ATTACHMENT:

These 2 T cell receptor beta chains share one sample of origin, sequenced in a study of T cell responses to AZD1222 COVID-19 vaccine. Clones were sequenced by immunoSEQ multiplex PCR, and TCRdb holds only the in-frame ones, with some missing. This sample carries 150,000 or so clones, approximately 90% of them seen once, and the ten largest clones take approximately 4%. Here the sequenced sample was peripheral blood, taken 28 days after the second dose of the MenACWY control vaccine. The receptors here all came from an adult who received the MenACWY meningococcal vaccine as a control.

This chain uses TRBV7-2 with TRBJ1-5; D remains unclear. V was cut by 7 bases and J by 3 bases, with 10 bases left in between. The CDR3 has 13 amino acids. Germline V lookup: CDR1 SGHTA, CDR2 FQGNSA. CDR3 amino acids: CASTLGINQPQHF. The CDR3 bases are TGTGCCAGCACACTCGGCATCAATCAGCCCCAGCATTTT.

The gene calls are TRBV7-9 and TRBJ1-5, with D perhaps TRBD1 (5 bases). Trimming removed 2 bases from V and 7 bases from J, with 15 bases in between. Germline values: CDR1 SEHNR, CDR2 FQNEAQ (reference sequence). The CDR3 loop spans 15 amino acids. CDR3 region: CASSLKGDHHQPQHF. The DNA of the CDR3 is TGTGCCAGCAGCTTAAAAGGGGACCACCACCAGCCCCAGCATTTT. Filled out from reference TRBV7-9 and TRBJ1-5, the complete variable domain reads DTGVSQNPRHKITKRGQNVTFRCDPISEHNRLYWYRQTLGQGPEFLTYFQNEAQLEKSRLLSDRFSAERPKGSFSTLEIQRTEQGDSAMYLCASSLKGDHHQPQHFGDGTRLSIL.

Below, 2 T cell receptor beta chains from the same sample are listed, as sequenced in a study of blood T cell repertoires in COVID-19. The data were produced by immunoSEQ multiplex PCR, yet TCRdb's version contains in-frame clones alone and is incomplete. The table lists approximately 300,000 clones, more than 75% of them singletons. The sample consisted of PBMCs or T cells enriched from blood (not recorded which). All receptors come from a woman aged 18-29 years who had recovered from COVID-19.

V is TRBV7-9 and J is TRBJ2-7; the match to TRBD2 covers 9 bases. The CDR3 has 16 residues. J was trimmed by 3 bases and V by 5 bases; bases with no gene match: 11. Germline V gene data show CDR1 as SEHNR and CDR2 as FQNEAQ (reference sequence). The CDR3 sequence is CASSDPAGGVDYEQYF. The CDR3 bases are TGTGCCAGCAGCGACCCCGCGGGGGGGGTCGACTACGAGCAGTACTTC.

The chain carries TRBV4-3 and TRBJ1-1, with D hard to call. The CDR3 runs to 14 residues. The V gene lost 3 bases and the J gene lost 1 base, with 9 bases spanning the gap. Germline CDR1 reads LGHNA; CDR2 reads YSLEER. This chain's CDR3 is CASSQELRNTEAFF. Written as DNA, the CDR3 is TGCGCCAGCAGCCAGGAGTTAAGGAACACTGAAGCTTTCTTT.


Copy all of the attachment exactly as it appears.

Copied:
These 2 T cell receptor beta chains share one sample of origin, sequenced in a study of T cell responses to AZD1222 COVID-19 vaccine. Clones were sequenced by immunoSEQ multiplex PCR, and TCRdb holds only the in-frame ones, with some missing. This sample carries 150,000 or so clones, approximately 90% of them seen once, and the ten largest clones take approximately 4%. Here the sequenced sample was peripheral blood, taken 28 days after the second dose of the MenACWY control vaccine. The receptors here all came from an adult who received the MenACWY meningococcal vaccine as a control.

This chain uses TRBV7-2 with TRBJ1-5; D remains unclear. V was cut by 7 bases and J by 3 bases, with 10 bases left in between. The CDR3 has 13 amino acids. Germline V lookup: CDR1 SGHTA, CDR2 FQGNSA. CDR3 amino acids: CASTLGINQPQHF. The CDR3 bases are TGTGCCAGCACACTCGGCATCAATCAGCCCCAGCATTTT.

The gene calls are TRBV7-9 and TRBJ1-5, with D perhaps TRBD1 (5 bases). Trimming removed 2 bases from V and 7 bases from J, with 15 bases in between. Germline values: CDR1 SEHNR, CDR2 FQNEAQ (reference sequence). The CDR3 loop spans 15 amino acids. CDR3 region: CASSLKGDHHQPQHF. The DNA of the CDR3 is TGTGCCAGCAGCTTAAAAGGGGACCACCACCAGCCCCAGCATTTT. Filled out from reference TRBV7-9 and TRBJ1-5, the complete variable domain reads DTGVSQNPRHKITKRGQNVTFRCDPISEHNRLYWYRQTLGQGPEFLTYFQNEAQLEKSRLLSDRFSAERPKGSFSTLEIQRTEQGDSAMYLCASSLKGDHHQPQHFGDGTRLSIL.

Below, 2 T cell receptor beta chains from the same sample are listed, as sequenced in a study of blood T cell repertoires in COVID-19. The data were produced by immunoSEQ multiplex PCR, yet TCRdb's version contains in-frame clones alone and is incomplete. The table lists approximately 300,000 clones, more than 75% of them singletons. The sample consisted of PBMCs or T cells enriched from blood (not recorded which). All receptors come from a woman aged 18-29 years who had recovered from COVID-19.

V is TRBV7-9 and J is TRBJ2-7; the match to TRBD2 covers 9 bases. The CDR3 has 16 residues. J was trimmed by 3 bases and V by 5 bases; bases with no gene match: 11. Germline V gene data show CDR1 as SEHNR and CDR2 as FQNEAQ (reference sequence). The CDR3 sequence is CASSDPAGGVDYEQYF. The CDR3 bases are TGTGCCAGCAGCGACCCCGCGGGGGGGGTCGACTACGAGCAGTACTTC.

The chain carries TRBV4-3 and TRBJ1-1, with D hard to call. The CDR3 runs to 14 residues. The V gene lost 3 bases and the J gene lost 1 base, with 9 bases spanning the gap. Germline CDR1 reads LGHNA; CDR2 reads YSLEER. This chain's CDR3 is CASSQELRNTEAFF. Written as DNA, the CDR3 is TGCGCCAGCAGCCAGGAGTTAAGGAACACTGAAGCTTTCTTT.